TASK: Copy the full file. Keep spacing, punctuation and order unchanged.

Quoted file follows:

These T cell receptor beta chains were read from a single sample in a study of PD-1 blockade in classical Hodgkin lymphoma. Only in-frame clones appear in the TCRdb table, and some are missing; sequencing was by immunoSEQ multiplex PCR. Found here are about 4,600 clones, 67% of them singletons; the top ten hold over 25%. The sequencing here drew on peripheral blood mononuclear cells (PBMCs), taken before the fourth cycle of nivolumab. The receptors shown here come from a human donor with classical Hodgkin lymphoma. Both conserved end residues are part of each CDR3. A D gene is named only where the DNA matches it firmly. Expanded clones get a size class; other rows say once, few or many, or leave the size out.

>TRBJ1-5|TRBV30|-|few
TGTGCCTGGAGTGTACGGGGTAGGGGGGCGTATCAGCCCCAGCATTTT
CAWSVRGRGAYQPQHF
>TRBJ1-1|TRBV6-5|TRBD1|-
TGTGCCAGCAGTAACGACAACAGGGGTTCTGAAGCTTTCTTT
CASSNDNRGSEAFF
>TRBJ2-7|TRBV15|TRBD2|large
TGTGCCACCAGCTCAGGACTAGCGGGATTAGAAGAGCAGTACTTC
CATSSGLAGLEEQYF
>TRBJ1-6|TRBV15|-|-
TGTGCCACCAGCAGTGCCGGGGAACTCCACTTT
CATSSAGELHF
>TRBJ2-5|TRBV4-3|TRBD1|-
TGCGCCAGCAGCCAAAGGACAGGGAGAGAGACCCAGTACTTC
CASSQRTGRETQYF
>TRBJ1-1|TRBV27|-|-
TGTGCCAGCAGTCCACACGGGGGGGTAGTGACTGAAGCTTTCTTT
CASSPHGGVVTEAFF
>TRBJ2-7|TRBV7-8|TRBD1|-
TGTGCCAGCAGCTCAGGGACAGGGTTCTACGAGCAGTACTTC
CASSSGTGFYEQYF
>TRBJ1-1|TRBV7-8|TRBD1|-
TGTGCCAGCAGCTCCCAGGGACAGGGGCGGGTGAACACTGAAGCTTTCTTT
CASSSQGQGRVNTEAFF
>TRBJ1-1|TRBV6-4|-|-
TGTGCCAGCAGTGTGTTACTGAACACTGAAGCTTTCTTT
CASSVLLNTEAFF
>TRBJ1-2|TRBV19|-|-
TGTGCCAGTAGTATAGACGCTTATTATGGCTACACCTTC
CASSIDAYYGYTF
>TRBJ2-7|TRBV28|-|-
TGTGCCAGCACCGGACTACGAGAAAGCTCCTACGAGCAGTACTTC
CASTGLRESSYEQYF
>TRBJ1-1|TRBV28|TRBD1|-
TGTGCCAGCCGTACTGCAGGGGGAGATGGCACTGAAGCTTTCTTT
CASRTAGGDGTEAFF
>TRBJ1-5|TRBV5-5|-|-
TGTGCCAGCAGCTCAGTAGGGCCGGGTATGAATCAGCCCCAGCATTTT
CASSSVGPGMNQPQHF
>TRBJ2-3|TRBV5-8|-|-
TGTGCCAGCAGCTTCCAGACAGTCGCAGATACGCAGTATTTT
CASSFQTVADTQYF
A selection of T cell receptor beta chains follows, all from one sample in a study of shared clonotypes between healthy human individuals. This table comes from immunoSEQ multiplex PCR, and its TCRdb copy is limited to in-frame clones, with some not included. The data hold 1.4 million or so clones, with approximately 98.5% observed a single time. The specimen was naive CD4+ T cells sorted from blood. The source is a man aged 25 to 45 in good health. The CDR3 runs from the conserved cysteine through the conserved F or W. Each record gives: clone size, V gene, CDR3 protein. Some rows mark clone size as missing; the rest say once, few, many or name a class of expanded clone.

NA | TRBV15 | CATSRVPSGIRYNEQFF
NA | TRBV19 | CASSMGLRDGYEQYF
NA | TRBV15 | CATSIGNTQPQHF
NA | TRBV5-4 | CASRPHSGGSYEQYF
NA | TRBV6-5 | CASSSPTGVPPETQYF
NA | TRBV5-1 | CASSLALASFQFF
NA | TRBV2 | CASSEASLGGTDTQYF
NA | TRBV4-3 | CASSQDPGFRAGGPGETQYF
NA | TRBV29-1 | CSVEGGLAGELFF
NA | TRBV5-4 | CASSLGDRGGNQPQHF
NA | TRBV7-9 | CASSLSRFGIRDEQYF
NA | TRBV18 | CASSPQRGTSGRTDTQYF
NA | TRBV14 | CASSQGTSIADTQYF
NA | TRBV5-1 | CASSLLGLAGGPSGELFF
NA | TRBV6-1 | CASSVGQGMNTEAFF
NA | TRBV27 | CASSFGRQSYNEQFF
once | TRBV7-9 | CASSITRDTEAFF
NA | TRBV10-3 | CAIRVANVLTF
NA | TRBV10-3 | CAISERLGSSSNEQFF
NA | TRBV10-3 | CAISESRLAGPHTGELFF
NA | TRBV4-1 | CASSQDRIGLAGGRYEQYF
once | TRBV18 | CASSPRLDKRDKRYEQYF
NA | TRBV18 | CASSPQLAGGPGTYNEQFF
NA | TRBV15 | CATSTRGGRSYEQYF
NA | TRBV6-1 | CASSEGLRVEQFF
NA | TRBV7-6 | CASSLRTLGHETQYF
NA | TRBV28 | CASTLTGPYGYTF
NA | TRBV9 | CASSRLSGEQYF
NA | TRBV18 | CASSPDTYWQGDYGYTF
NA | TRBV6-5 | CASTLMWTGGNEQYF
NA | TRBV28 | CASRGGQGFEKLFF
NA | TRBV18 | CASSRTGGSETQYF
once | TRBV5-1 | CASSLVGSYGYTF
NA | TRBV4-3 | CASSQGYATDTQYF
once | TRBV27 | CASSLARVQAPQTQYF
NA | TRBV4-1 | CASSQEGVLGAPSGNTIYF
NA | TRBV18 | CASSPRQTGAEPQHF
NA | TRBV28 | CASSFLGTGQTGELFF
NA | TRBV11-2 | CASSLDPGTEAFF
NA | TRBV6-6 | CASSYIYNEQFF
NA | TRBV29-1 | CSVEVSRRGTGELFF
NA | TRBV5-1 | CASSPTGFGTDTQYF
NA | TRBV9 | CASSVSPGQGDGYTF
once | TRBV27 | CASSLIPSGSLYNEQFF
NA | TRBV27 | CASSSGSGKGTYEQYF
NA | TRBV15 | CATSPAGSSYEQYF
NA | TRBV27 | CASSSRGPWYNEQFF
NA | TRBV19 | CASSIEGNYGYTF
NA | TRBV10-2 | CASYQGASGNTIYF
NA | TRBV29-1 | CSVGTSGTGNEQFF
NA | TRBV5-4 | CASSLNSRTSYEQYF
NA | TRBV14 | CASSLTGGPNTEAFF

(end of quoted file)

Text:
These T cell receptor beta chains were read from a single sample in a study of PD-1 blockade in classical Hodgkin lymphoma. Only in-frame clones appear in the TCRdb table, and some are missing; sequencing was by immunoSEQ multiplex PCR. Found here are about 4,600 clones, 67% of them singletons; the top ten hold over 25%. The sequencing here drew on peripheral blood mononuclear cells (PBMCs), taken before the fourth cycle of nivolumab. The receptors shown here come from a human donor with classical Hodgkin lymphoma. Both conserved end residues are part of each CDR3. A D gene is named only where the DNA matches it firmly. Expanded clones get a size class; other rows say once, few or many, or leave the size out.

>TRBJ1-5|TRBV30|-|few
TGTGCCTGGAGTGTACGGGGTAGGGGGGCGTATCAGCCCCAGCATTTT
CAWSVRGRGAYQPQHF
>TRBJ1-1|TRBV6-5|TRBD1|-
TGTGCCAGCAGTAACGACAACAGGGGTTCTGAAGCTTTCTTT
CASSNDNRGSEAFF
>TRBJ2-7|TRBV15|TRBD2|large
TGTGCCACCAGCTCAGGACTAGCGGGATTAGAAGAGCAGTACTTC
CATSSGLAGLEEQYF
>TRBJ1-6|TRBV15|-|-
TGTGCCACCAGCAGTGCCGGGGAACTCCACTTT
CATSSAGELHF
>TRBJ2-5|TRBV4-3|TRBD1|-
TGCGCCAGCAGCCAAAGGACAGGGAGAGAGACCCAGTACTTC
CASSQRTGRETQYF
>TRBJ1-1|TRBV27|-|-
TGTGCCAGCAGTCCACACGGGGGGGTAGTGACTGAAGCTTTCTTT
CASSPHGGVVTEAFF
>TRBJ2-7|TRBV7-8|TRBD1|-
TGTGCCAGCAGCTCAGGGACAGGGTTCTACGAGCAGTACTTC
CASSSGTGFYEQYF
>TRBJ1-1|TRBV7-8|TRBD1|-
TGTGCCAGCAGCTCCCAGGGACAGGGGCGGGTGAACACTGAAGCTTTCTTT
CASSSQGQGRVNTEAFF
>TRBJ1-1|TRBV6-4|-|-
TGTGCCAGCAGTGTGTTACTGAACACTGAAGCTTTCTTT
CASSVLLNTEAFF
>TRBJ1-2|TRBV19|-|-
TGTGCCAGTAGTATAGACGCTTATTATGGCTACACCTTC
CASSIDAYYGYTF
>TRBJ2-7|TRBV28|-|-
TGTGCCAGCACCGGACTACGAGAAAGCTCCTACGAGCAGTACTTC
CASTGLRESSYEQYF
>TRBJ1-1|TRBV28|TRBD1|-
TGTGCCAGCCGTACTGCAGGGGGAGATGGCACTGAAGCTTTCTTT
CASRTAGGDGTEAFF
>TRBJ1-5|TRBV5-5|-|-
TGTGCCAGCAGCTCAGTAGGGCCGGGTATGAATCAGCCCCAGCATTTT
CASSSVGPGMNQPQHF
>TRBJ2-3|TRBV5-8|-|-
TGTGCCAGCAGCTTCCAGACAGTCGCAGATACGCAGTATTTT
CASSFQTVADTQYF
A selection of T cell receptor beta chains follows, all from one sample in a study of shared clonotypes between healthy human individuals. This table comes from immunoSEQ multiplex PCR, and its TCRdb copy is limited to in-frame clones, with some not included. The data hold 1.4 million or so clones, with approximately 98.5% observed a single time. The specimen was naive CD4+ T cells sorted from blood. The source is a man aged 25 to 45 in good health. The CDR3 runs from the conserved cysteine through the conserved F or W. Each record gives: clone size, V gene, CDR3 protein. Some rows mark clone size as missing; the rest say once, few, many or name a class of expanded clone.

NA | TRBV15 | CATSRVPSGIRYNEQFF
NA | TRBV19 | CASSMGLRDGYEQYF
NA | TRBV15 | CATSIGNTQPQHF
NA | TRBV5-4 | CASRPHSGGSYEQYF
NA | TRBV6-5 | CASSSPTGVPPETQYF
NA | TRBV5-1 | CASSLALASFQFF
NA | TRBV2 | CASSEASLGGTDTQYF
NA | TRBV4-3 | CASSQDPGFRAGGPGETQYF
NA | TRBV29-1 | CSVEGGLAGELFF
NA | TRBV5-4 | CASSLGDRGGNQPQHF
NA | TRBV7-9 | CASSLSRFGIRDEQYF
NA | TRBV18 | CASSPQRGTSGRTDTQYF
NA | TRBV14 | CASSQGTSIADTQYF
NA | TRBV5-1 | CASSLLGLAGGPSGELFF
NA | TRBV6-1 | CASSVGQGMNTEAFF
NA | TRBV27 | CASSFGRQSYNEQFF
once | TRBV7-9 | CASSITRDTEAFF
NA | TRBV10-3 | CAIRVANVLTF
NA | TRBV10-3 | CAISERLGSSSNEQFF
NA | TRBV10-3 | CAISESRLAGPHTGELFF
NA | TRBV4-1 | CASSQDRIGLAGGRYEQYF
once | TRBV18 | CASSPRLDKRDKRYEQYF
NA | TRBV18 | CASSPQLAGGPGTYNEQFF
NA | TRBV15 | CATSTRGGRSYEQYF
NA | TRBV6-1 | CASSEGLRVEQFF
NA | TRBV7-6 | CASSLRTLGHETQYF
NA | TRBV28 | CASTLTGPYGYTF
NA | TRBV9 | CASSRLSGEQYF
NA | TRBV18 | CASSPDTYWQGDYGYTF
NA | TRBV6-5 | CASTLMWTGGNEQYF
NA | TRBV28 | CASRGGQGFEKLFF
NA | TRBV18 | CASSRTGGSETQYF
once | TRBV5-1 | CASSLVGSYGYTF
NA | TRBV4-3 | CASSQGYATDTQYF
once | TRBV27 | CASSLARVQAPQTQYF
NA | TRBV4-1 | CASSQEGVLGAPSGNTIYF
NA | TRBV18 | CASSPRQTGAEPQHF
NA | TRBV28 | CASSFLGTGQTGELFF
NA | TRBV11-2 | CASSLDPGTEAFF
NA | TRBV6-6 | CASSYIYNEQFF
NA | TRBV29-1 | CSVEVSRRGTGELFF
NA | TRBV5-1 | CASSPTGFGTDTQYF
NA | TRBV9 | CASSVSPGQGDGYTF
once | TRBV27 | CASSLIPSGSLYNEQFF
NA | TRBV27 | CASSSGSGKGTYEQYF
NA | TRBV15 | CATSPAGSSYEQYF
NA | TRBV27 | CASSSRGPWYNEQFF
NA | TRBV19 | CASSIEGNYGYTF
NA | TRBV10-2 | CASYQGASGNTIYF
NA | TRBV29-1 | CSVGTSGTGNEQFF
NA | TRBV5-4 | CASSLNSRTSYEQYF
NA | TRBV14 | CASSLTGGPNTEAFF